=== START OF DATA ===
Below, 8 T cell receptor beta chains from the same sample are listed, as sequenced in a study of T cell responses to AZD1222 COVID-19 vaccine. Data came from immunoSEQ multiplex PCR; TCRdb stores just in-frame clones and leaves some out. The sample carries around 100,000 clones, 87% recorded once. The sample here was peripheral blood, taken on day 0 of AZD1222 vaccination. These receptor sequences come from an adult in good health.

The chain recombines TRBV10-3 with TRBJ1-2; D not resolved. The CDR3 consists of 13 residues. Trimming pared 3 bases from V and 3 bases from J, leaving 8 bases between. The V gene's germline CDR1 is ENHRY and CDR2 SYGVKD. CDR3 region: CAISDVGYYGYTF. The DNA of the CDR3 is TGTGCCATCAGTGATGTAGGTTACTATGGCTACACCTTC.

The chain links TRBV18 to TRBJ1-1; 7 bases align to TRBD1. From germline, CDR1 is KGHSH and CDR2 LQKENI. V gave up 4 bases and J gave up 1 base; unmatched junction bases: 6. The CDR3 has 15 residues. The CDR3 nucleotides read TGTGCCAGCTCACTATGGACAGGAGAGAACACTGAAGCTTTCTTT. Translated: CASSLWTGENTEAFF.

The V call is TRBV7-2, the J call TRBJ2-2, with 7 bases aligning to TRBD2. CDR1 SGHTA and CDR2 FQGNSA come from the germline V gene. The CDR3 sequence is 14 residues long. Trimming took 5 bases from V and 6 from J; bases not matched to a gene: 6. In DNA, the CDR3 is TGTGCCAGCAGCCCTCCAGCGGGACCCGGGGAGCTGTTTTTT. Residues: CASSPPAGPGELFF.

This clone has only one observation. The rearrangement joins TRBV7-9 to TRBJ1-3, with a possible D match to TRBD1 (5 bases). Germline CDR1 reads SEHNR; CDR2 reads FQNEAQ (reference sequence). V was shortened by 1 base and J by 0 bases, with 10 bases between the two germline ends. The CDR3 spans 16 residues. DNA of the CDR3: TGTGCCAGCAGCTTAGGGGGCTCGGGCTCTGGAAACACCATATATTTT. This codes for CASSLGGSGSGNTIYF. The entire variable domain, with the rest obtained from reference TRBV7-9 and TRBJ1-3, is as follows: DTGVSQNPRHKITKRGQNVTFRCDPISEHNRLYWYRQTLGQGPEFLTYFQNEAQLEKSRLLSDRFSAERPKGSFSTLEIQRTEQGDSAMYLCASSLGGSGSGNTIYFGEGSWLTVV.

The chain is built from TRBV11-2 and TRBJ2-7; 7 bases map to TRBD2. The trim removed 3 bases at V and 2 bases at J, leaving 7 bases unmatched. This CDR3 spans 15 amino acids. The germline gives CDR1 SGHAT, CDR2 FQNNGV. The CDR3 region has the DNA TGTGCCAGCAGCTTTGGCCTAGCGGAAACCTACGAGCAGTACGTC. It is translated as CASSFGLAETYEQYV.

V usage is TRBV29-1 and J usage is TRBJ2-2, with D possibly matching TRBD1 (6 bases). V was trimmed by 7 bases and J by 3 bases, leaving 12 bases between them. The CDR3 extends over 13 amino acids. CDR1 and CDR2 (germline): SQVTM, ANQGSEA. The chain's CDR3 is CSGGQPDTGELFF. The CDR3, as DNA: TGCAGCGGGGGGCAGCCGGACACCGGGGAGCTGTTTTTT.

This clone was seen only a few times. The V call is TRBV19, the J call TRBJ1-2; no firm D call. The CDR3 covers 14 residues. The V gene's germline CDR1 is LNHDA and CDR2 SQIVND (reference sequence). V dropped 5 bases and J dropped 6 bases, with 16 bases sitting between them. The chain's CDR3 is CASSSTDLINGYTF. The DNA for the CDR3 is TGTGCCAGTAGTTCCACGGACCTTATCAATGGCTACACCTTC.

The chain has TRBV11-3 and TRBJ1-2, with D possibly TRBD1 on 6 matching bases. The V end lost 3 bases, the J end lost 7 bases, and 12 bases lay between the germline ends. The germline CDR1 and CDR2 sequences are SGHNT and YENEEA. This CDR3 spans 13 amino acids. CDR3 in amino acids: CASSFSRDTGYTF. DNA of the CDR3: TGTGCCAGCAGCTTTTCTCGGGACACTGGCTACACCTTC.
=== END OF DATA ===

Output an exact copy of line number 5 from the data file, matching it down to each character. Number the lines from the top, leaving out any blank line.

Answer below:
This clone has only one observation. The rearrangement joins TRBV7-9 to TRBJ1-3, with a possible D match to TRBD1 (5 bases). Germline CDR1 reads SEHNR; CDR2 reads FQNEAQ (reference sequence). V was shortened by 1 base and J by 0 bases, with 10 bases between the two germline ends. The CDR3 spans 16 residues. DNA of the CDR3: TGTGCCAGCAGCTTAGGGGGCTCGGGCTCTGGAAACACCATATATTTT. This codes for CASSLGGSGSGNTIYF. The entire variable domain, with the rest obtained from reference TRBV7-9 and TRBJ1-3, is as follows: DTGVSQNPRHKITKRGQNVTFRCDPISEHNRLYWYRQTLGQGPEFLTYFQNEAQLEKSRLLSDRFSAERPKGSFSTLEIQRTEQGDSAMYLCASSLGGSGSGNTIYFGEGSWLTVV.